2013 Cadillac ATS Long Term Road Test - Introduction

2013 Cadillac ATS Long Term Road Test

  • Full Review
  • Pricing & Specs
  • Road Tests (2)
  • Comparison (1)
  • Long-Term

When it comes to premium sport sedans, the Germans are winning. In fact, they've been winning for so long that they've fortified their position, built a settlement and nearly blocked off all of the inroads.

But while Ingolstadt was eyeing Stuttgart and Munich was busying itself with odd hatchbacks, Detroit crashed the party with the 2013 Cadillac ATS.

Unlike previous attempts at cracking this nut, the new Cadillac ATS doesn't have any caveats. It's not bigger, but cheaper; it's not faster yet less efficient; it's not better-looking but lower-quality. The ATS is, at first blush, a real-deal competitor to the Audi A4, BMW 3 Series and Mercedes-Benz C-Class.

Adding one to our long-term test fleet was a no-brainer. We wanted to know how close Cadillac got to creating a better sport sedan. As soon as they went on sale, we went out and bought a 2013 Cadillac ATS.

What We Got
The 2013 Cadillac ATS is currently available with one of three engines. The first is a 2.5-liter four-cylinder that makes 202 horsepower. It's the base engine for those who want an ATS without a big sticker price. Then there's a 3.6-liter V6 that, in this application, churns out 321 hp and a healthy 274 pound-feet of torque. It's a solid engine that produces good power, but we know this engine well already so there wasn't much to learn.


Instead, we opted for a 2013 ATS armed with GM's turbocharged 2.0-liter inline-4. This engine not only returns 22 city/31 highway and 24 mpg combined, but does so while making up to 272 hp and 260 lb-ft of torque. The first trim level where this motor's available is on the "Luxury" which starts at $37,590, a big jump from the ATS's base price of $33,095.

And that's before we added options.

We knew we wanted this car to be rear-drive. All-wheel drive is available on the ATS, but we're in Southern California and 2WD saves us a few bucks for some other goodies. From there our list consisted of a car with heated seats (yeah, we're in California, but they're great for a bad back or a post-gym treatment), an automatic transmission (this is America and the automatic is, by far, the volume mover here) and a dark interior (that one's just preference). Finally, we needed to get a car that had Cadillac's new CUE infotainment system with navigation. Cadillac has a lot of eggs in this new connectivity system and a full year with it will answer any questions we may have on our new touchscreen future.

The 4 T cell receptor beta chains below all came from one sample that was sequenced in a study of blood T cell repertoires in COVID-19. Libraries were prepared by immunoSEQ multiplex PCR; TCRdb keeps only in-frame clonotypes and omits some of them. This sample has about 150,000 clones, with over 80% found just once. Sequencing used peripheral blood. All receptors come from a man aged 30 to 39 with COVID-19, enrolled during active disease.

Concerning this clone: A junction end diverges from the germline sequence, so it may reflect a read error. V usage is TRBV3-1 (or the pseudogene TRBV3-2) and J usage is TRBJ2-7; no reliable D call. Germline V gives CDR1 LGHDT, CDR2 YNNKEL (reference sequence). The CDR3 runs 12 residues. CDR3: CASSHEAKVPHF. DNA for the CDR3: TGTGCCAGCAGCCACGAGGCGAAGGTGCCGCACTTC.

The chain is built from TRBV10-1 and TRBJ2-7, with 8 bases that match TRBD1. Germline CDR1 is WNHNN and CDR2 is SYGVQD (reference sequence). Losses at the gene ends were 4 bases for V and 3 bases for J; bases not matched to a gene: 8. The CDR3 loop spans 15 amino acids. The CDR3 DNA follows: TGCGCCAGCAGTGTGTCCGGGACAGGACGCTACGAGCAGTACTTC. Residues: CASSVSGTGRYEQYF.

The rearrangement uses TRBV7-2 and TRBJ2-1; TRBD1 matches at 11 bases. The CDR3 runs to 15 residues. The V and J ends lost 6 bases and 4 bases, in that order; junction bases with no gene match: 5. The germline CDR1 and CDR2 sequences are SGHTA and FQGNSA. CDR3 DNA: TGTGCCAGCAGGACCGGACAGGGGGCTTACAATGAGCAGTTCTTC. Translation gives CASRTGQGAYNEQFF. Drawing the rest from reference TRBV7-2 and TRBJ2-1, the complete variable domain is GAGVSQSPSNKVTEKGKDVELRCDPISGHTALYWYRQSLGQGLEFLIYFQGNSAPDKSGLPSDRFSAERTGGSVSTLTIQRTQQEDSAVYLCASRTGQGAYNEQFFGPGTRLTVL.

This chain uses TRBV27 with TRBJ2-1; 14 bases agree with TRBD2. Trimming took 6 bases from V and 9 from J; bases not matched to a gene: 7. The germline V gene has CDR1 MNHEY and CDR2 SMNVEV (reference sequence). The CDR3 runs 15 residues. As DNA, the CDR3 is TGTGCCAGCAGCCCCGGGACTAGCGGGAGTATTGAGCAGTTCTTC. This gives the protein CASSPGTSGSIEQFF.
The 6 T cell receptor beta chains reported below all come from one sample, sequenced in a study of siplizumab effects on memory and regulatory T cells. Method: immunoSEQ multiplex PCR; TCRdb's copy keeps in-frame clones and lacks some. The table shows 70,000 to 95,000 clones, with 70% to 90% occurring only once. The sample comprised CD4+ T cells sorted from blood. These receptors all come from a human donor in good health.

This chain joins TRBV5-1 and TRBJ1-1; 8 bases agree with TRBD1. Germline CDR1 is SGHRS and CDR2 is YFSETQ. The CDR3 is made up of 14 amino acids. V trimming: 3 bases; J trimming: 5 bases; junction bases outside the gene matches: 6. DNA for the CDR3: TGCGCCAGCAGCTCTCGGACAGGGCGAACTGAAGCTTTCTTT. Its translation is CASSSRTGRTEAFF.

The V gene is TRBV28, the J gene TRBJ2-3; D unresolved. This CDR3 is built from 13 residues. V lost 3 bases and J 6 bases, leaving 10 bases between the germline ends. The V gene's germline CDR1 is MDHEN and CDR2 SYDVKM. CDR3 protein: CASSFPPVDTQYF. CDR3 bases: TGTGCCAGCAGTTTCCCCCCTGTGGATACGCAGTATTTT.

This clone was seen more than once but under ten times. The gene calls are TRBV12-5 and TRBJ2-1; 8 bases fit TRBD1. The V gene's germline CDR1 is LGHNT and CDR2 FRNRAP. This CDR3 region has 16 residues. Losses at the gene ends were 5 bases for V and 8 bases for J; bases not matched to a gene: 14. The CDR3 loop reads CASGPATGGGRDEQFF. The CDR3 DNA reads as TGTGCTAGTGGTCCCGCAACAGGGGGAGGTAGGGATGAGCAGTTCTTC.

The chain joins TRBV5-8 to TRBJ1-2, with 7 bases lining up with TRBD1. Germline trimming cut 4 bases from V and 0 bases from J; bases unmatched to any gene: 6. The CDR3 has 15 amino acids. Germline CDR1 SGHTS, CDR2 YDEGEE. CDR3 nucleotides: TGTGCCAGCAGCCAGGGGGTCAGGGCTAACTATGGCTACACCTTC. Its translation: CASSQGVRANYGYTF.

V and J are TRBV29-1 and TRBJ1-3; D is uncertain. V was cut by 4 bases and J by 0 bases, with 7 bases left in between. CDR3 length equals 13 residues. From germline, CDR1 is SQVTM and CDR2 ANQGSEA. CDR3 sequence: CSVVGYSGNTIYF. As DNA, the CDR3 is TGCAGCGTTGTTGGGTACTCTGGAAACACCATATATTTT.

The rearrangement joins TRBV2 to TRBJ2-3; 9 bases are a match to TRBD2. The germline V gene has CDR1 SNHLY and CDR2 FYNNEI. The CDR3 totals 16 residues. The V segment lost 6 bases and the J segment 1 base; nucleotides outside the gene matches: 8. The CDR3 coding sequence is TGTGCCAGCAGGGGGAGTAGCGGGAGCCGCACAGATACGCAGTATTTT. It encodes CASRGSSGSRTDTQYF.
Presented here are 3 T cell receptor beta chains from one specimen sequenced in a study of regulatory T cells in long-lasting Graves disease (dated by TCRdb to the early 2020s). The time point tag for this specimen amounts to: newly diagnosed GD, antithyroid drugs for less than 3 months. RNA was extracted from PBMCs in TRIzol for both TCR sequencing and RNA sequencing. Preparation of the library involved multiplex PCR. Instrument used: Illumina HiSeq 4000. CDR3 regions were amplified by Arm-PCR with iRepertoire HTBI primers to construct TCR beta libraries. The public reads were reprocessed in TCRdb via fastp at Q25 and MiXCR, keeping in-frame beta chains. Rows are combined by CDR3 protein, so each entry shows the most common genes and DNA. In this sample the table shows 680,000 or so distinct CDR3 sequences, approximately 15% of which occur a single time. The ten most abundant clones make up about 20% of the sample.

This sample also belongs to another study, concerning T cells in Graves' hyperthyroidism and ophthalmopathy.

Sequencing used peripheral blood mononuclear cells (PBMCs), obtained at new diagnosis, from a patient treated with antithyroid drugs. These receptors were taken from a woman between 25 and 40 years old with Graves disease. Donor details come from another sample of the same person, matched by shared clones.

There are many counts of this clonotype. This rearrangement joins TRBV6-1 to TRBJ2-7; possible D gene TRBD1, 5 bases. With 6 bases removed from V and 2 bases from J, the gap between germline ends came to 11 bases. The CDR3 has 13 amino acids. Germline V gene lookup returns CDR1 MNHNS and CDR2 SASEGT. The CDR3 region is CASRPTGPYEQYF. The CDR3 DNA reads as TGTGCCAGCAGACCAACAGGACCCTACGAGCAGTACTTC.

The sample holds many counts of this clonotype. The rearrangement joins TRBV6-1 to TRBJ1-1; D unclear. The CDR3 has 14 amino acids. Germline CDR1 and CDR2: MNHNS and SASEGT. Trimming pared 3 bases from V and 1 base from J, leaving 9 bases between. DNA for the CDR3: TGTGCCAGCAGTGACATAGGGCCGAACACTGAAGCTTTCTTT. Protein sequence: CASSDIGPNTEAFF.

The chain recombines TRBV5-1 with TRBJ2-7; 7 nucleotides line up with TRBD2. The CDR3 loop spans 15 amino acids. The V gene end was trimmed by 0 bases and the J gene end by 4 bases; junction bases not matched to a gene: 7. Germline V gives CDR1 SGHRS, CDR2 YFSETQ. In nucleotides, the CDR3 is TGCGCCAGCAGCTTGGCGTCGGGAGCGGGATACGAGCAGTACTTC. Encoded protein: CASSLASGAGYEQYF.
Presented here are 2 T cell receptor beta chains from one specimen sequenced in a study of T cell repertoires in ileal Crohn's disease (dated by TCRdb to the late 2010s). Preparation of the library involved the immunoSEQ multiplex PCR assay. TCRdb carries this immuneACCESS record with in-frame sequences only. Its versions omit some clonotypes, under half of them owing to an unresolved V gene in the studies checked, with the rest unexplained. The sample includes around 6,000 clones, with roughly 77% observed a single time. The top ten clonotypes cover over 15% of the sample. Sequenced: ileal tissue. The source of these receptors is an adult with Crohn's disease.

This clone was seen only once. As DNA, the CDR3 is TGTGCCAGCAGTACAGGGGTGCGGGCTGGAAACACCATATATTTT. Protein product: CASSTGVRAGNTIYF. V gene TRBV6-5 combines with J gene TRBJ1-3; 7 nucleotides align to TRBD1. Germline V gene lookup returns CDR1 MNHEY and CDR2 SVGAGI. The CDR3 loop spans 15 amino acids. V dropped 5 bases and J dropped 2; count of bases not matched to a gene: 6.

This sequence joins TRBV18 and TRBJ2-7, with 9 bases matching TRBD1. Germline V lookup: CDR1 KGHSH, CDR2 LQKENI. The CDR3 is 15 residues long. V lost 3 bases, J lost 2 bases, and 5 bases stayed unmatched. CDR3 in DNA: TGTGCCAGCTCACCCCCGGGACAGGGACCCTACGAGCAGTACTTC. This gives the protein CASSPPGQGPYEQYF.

Ultimately, we settled on a 2013 Cadillac ATS Premium -- the highest trim -- with a base price of $44,895. This trim has standard CUE, driver-and-passenger eight-way power seats with memory, rear park assist with back-up camera, HID headlamps, "performance" front seats, a Bose stereo, aluminum pedals and 18-inch wheels. Heated seats were, unfortunately, an option on top of this.


To find all the goodies we wanted in a timely manner, we had to take some other features as well. Namely, the $3,200 Driver Assistance package (adaptive cruise, side blind zone alert, rear cross traffic alert, front and rear automatic braking, automatic collision preparation), the $1,050 power sunroof and the $850 18-inch polished wheels. The driver assistance package wasn't anywhere on our radar, but it is new technology that we're happy to test as long as we've got it. These systems are getting more and more common, after all.

Out the door, our 2013 Cadillac ATS Premium wore a sticker price of $51,510. Boulevard Cadillac/GMC in Signal Hill beat that, though, offering us a deal only $212 above invoice. Excluding tax, title and other fees, we paid $48,566.68 and walked out the door with our new ATS and a free iPad 3 which comes with all ATS and XTS models equipped with CUE.

Why We Got It
Cadillac has been trying to crack this nut for years with varying degrees of success, most recently with the CTS. Ultimately, the CTS fit an odd mold somewhere between the BMW 3 and 5 Series, Mercedes-Benz C- and E-Class and Audi's A4 and A6, while offering little of the driving magic or expert execution provided by the Germans.

The ATS, however, might.

In our Cadillac ATS Road Test we said, "The 2013 Cadillac ATS...is an exciting rear-drive alternative to the compact sport sedan establishment. That it's as good as it is, and that it's American-made, should be enough to bring new, young buyers into Cadillac dealers."

Well, so far so good. They've sold one to us and our long-term test begins now. We've got 12 months and 20,000 miles to see if Cadillac has cracked both the sport sedan and the infotainment nut in one fell swoop, or if it has bitten off more than it can chew.

Current Odometer: 676
Best Fuel Economy: 21.1
Worst Fuel Economy: 18.7
Average Fuel Economy (over the life of the vehicle): 19.7

Edmunds purchased this vehicle for the purposes of evaluation.

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